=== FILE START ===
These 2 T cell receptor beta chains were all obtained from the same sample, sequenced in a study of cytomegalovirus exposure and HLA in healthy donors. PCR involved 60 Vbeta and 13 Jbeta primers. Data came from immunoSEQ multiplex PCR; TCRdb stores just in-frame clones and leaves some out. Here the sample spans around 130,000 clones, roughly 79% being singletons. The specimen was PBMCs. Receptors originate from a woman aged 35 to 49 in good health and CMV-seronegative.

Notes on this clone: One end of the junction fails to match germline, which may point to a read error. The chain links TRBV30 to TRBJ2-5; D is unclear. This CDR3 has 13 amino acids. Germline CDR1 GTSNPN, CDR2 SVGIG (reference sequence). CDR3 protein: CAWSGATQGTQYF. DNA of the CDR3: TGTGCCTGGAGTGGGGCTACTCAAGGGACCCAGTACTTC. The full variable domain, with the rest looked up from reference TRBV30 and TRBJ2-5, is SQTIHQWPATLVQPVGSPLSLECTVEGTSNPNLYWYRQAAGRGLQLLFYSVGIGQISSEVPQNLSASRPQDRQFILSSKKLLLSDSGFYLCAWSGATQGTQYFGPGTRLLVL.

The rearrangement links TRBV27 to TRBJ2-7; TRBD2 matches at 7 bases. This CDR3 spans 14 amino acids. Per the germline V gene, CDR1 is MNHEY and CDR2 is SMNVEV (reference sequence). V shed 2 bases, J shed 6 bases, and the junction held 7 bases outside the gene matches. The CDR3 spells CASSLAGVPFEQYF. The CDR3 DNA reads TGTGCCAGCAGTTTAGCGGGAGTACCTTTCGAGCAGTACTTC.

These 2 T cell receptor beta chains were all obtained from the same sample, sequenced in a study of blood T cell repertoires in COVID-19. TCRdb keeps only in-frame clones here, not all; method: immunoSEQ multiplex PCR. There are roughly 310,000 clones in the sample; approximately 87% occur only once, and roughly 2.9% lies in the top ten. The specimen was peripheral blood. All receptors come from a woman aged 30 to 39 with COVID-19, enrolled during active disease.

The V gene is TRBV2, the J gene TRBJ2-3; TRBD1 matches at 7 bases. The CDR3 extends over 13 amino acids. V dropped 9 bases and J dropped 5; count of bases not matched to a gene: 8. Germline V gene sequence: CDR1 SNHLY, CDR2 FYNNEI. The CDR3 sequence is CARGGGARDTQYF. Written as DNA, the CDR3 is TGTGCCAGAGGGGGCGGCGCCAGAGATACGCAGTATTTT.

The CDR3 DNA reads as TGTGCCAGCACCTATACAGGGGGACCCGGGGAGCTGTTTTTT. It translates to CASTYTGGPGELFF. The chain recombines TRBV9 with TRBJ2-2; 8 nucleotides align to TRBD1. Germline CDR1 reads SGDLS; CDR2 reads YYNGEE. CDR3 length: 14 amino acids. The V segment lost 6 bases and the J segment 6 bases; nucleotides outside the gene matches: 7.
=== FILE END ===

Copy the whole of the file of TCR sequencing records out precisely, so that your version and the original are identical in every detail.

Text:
These 2 T cell receptor beta chains were all obtained from the same sample, sequenced in a study of cytomegalovirus exposure and HLA in healthy donors. PCR involved 60 Vbeta and 13 Jbeta primers. Data came from immunoSEQ multiplex PCR; TCRdb stores just in-frame clones and leaves some out. Here the sample spans around 130,000 clones, roughly 79% being singletons. The specimen was PBMCs. Receptors originate from a woman aged 35 to 49 in good health and CMV-seronegative.

Notes on this clone: One end of the junction fails to match germline, which may point to a read error. The chain links TRBV30 to TRBJ2-5; D is unclear. This CDR3 has 13 amino acids. Germline CDR1 GTSNPN, CDR2 SVGIG (reference sequence). CDR3 protein: CAWSGATQGTQYF. DNA of the CDR3: TGTGCCTGGAGTGGGGCTACTCAAGGGACCCAGTACTTC. The full variable domain, with the rest looked up from reference TRBV30 and TRBJ2-5, is SQTIHQWPATLVQPVGSPLSLECTVEGTSNPNLYWYRQAAGRGLQLLFYSVGIGQISSEVPQNLSASRPQDRQFILSSKKLLLSDSGFYLCAWSGATQGTQYFGPGTRLLVL.

The rearrangement links TRBV27 to TRBJ2-7; TRBD2 matches at 7 bases. This CDR3 spans 14 amino acids. Per the germline V gene, CDR1 is MNHEY and CDR2 is SMNVEV (reference sequence). V shed 2 bases, J shed 6 bases, and the junction held 7 bases outside the gene matches. The CDR3 spells CASSLAGVPFEQYF. The CDR3 DNA reads TGTGCCAGCAGTTTAGCGGGAGTACCTTTCGAGCAGTACTTC.

These 2 T cell receptor beta chains were all obtained from the same sample, sequenced in a study of blood T cell repertoires in COVID-19. TCRdb keeps only in-frame clones here, not all; method: immunoSEQ multiplex PCR. There are roughly 310,000 clones in the sample; approximately 87% occur only once, and roughly 2.9% lies in the top ten. The specimen was peripheral blood. All receptors come from a woman aged 30 to 39 with COVID-19, enrolled during active disease.

The V gene is TRBV2, the J gene TRBJ2-3; TRBD1 matches at 7 bases. The CDR3 extends over 13 amino acids. V dropped 9 bases and J dropped 5; count of bases not matched to a gene: 8. Germline V gene sequence: CDR1 SNHLY, CDR2 FYNNEI. The CDR3 sequence is CARGGGARDTQYF. Written as DNA, the CDR3 is TGTGCCAGAGGGGGCGGCGCCAGAGATACGCAGTATTTT.

The CDR3 DNA reads as TGTGCCAGCACCTATACAGGGGGACCCGGGGAGCTGTTTTTT. It translates to CASTYTGGPGELFF. The chain recombines TRBV9 with TRBJ2-2; 8 nucleotides align to TRBD1. Germline CDR1 reads SGDLS; CDR2 reads YYNGEE. CDR3 length: 14 amino acids. The V segment lost 6 bases and the J segment 6 bases; nucleotides outside the gene matches: 7.